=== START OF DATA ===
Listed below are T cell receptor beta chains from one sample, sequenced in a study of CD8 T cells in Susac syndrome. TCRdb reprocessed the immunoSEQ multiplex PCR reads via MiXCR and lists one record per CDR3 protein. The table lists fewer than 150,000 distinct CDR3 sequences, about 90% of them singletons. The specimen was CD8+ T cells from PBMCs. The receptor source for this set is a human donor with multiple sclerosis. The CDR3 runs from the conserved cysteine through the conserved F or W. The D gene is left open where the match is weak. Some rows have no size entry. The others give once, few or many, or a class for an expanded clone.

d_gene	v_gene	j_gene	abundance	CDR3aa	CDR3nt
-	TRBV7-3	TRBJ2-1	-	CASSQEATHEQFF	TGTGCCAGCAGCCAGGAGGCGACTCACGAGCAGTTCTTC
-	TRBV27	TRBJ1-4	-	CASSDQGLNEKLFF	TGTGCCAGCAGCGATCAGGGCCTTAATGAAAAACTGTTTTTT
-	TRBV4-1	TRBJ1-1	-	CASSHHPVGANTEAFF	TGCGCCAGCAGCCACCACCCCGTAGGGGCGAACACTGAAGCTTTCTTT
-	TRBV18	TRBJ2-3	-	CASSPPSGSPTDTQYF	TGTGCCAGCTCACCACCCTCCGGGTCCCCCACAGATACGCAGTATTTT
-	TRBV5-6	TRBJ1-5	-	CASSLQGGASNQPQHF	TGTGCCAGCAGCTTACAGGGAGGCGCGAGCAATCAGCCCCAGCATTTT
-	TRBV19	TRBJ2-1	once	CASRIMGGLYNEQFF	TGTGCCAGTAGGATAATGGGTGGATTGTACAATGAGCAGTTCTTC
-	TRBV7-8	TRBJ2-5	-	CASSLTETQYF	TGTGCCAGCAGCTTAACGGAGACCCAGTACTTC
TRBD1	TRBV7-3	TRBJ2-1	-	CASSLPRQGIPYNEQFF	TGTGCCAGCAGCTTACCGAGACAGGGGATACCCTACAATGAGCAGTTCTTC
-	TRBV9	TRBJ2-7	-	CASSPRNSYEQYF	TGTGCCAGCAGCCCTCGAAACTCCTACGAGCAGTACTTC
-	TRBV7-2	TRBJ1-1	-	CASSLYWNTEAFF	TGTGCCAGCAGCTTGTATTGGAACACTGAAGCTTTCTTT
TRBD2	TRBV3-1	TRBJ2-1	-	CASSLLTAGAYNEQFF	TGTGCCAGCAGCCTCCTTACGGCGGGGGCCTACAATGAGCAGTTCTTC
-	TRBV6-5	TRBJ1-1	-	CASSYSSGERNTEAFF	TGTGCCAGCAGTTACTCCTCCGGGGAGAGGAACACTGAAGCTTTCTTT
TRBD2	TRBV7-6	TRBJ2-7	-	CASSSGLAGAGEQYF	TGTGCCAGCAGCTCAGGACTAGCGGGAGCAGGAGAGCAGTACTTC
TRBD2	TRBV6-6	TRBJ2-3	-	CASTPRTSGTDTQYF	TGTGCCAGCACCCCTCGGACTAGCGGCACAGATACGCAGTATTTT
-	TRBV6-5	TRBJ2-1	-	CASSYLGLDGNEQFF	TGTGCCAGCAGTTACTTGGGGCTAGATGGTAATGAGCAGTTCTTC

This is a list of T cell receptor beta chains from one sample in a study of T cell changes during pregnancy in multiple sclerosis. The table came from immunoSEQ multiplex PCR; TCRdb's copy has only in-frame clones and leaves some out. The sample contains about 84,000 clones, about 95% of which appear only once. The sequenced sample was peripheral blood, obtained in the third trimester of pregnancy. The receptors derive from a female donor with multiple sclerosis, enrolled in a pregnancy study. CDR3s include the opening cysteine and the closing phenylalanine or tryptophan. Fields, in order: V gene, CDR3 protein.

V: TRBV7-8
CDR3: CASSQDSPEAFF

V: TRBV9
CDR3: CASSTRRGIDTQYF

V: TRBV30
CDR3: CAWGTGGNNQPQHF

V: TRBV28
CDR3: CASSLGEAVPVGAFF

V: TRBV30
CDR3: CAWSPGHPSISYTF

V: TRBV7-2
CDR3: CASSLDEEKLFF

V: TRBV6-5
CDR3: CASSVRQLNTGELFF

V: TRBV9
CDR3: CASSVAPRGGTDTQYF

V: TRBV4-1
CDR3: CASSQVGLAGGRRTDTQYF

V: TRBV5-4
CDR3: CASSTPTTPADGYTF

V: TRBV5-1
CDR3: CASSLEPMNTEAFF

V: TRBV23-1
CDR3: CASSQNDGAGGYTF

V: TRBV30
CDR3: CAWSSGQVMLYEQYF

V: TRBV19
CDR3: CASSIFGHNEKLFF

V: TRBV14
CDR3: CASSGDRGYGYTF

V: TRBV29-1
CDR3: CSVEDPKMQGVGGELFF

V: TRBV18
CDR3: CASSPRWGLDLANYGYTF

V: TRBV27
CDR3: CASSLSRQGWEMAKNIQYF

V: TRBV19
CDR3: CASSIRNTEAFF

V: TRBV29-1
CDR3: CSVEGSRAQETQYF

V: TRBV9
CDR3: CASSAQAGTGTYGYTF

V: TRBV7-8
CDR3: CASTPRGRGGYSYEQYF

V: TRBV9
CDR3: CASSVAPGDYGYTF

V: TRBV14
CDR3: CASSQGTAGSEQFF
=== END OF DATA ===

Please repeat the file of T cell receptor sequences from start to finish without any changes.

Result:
Listed below are T cell receptor beta chains from one sample, sequenced in a study of CD8 T cells in Susac syndrome. TCRdb reprocessed the immunoSEQ multiplex PCR reads via MiXCR and lists one record per CDR3 protein. The table lists fewer than 150,000 distinct CDR3 sequences, about 90% of them singletons. The specimen was CD8+ T cells from PBMCs. The receptor source for this set is a human donor with multiple sclerosis. The CDR3 runs from the conserved cysteine through the conserved F or W. The D gene is left open where the match is weak. Some rows have no size entry. The others give once, few or many, or a class for an expanded clone.

d_gene	v_gene	j_gene	abundance	CDR3aa	CDR3nt
-	TRBV7-3	TRBJ2-1	-	CASSQEATHEQFF	TGTGCCAGCAGCCAGGAGGCGACTCACGAGCAGTTCTTC
-	TRBV27	TRBJ1-4	-	CASSDQGLNEKLFF	TGTGCCAGCAGCGATCAGGGCCTTAATGAAAAACTGTTTTTT
-	TRBV4-1	TRBJ1-1	-	CASSHHPVGANTEAFF	TGCGCCAGCAGCCACCACCCCGTAGGGGCGAACACTGAAGCTTTCTTT
-	TRBV18	TRBJ2-3	-	CASSPPSGSPTDTQYF	TGTGCCAGCTCACCACCCTCCGGGTCCCCCACAGATACGCAGTATTTT
-	TRBV5-6	TRBJ1-5	-	CASSLQGGASNQPQHF	TGTGCCAGCAGCTTACAGGGAGGCGCGAGCAATCAGCCCCAGCATTTT
-	TRBV19	TRBJ2-1	once	CASRIMGGLYNEQFF	TGTGCCAGTAGGATAATGGGTGGATTGTACAATGAGCAGTTCTTC
-	TRBV7-8	TRBJ2-5	-	CASSLTETQYF	TGTGCCAGCAGCTTAACGGAGACCCAGTACTTC
TRBD1	TRBV7-3	TRBJ2-1	-	CASSLPRQGIPYNEQFF	TGTGCCAGCAGCTTACCGAGACAGGGGATACCCTACAATGAGCAGTTCTTC
-	TRBV9	TRBJ2-7	-	CASSPRNSYEQYF	TGTGCCAGCAGCCCTCGAAACTCCTACGAGCAGTACTTC
-	TRBV7-2	TRBJ1-1	-	CASSLYWNTEAFF	TGTGCCAGCAGCTTGTATTGGAACACTGAAGCTTTCTTT
TRBD2	TRBV3-1	TRBJ2-1	-	CASSLLTAGAYNEQFF	TGTGCCAGCAGCCTCCTTACGGCGGGGGCCTACAATGAGCAGTTCTTC
-	TRBV6-5	TRBJ1-1	-	CASSYSSGERNTEAFF	TGTGCCAGCAGTTACTCCTCCGGGGAGAGGAACACTGAAGCTTTCTTT
TRBD2	TRBV7-6	TRBJ2-7	-	CASSSGLAGAGEQYF	TGTGCCAGCAGCTCAGGACTAGCGGGAGCAGGAGAGCAGTACTTC
TRBD2	TRBV6-6	TRBJ2-3	-	CASTPRTSGTDTQYF	TGTGCCAGCACCCCTCGGACTAGCGGCACAGATACGCAGTATTTT
-	TRBV6-5	TRBJ2-1	-	CASSYLGLDGNEQFF	TGTGCCAGCAGTTACTTGGGGCTAGATGGTAATGAGCAGTTCTTC

This is a list of T cell receptor beta chains from one sample in a study of T cell changes during pregnancy in multiple sclerosis. The table came from immunoSEQ multiplex PCR; TCRdb's copy has only in-frame clones and leaves some out. The sample contains about 84,000 clones, about 95% of which appear only once. The sequenced sample was peripheral blood, obtained in the third trimester of pregnancy. The receptors derive from a female donor with multiple sclerosis, enrolled in a pregnancy study. CDR3s include the opening cysteine and the closing phenylalanine or tryptophan. Fields, in order: V gene, CDR3 protein.

V: TRBV7-8
CDR3: CASSQDSPEAFF

V: TRBV9
CDR3: CASSTRRGIDTQYF

V: TRBV30
CDR3: CAWGTGGNNQPQHF

V: TRBV28
CDR3: CASSLGEAVPVGAFF

V: TRBV30
CDR3: CAWSPGHPSISYTF

V: TRBV7-2
CDR3: CASSLDEEKLFF

V: TRBV6-5
CDR3: CASSVRQLNTGELFF

V: TRBV9
CDR3: CASSVAPRGGTDTQYF

V: TRBV4-1
CDR3: CASSQVGLAGGRRTDTQYF

V: TRBV5-4
CDR3: CASSTPTTPADGYTF

V: TRBV5-1
CDR3: CASSLEPMNTEAFF

V: TRBV23-1
CDR3: CASSQNDGAGGYTF

V: TRBV30
CDR3: CAWSSGQVMLYEQYF

V: TRBV19
CDR3: CASSIFGHNEKLFF

V: TRBV14
CDR3: CASSGDRGYGYTF

V: TRBV29-1
CDR3: CSVEDPKMQGVGGELFF

V: TRBV18
CDR3: CASSPRWGLDLANYGYTF

V: TRBV27
CDR3: CASSLSRQGWEMAKNIQYF

V: TRBV19
CDR3: CASSIRNTEAFF

V: TRBV29-1
CDR3: CSVEGSRAQETQYF

V: TRBV9
CDR3: CASSAQAGTGTYGYTF

V: TRBV7-8
CDR3: CASTPRGRGGYSYEQYF

V: TRBV9
CDR3: CASSVAPGDYGYTF

V: TRBV14
CDR3: CASSQGTAGSEQFF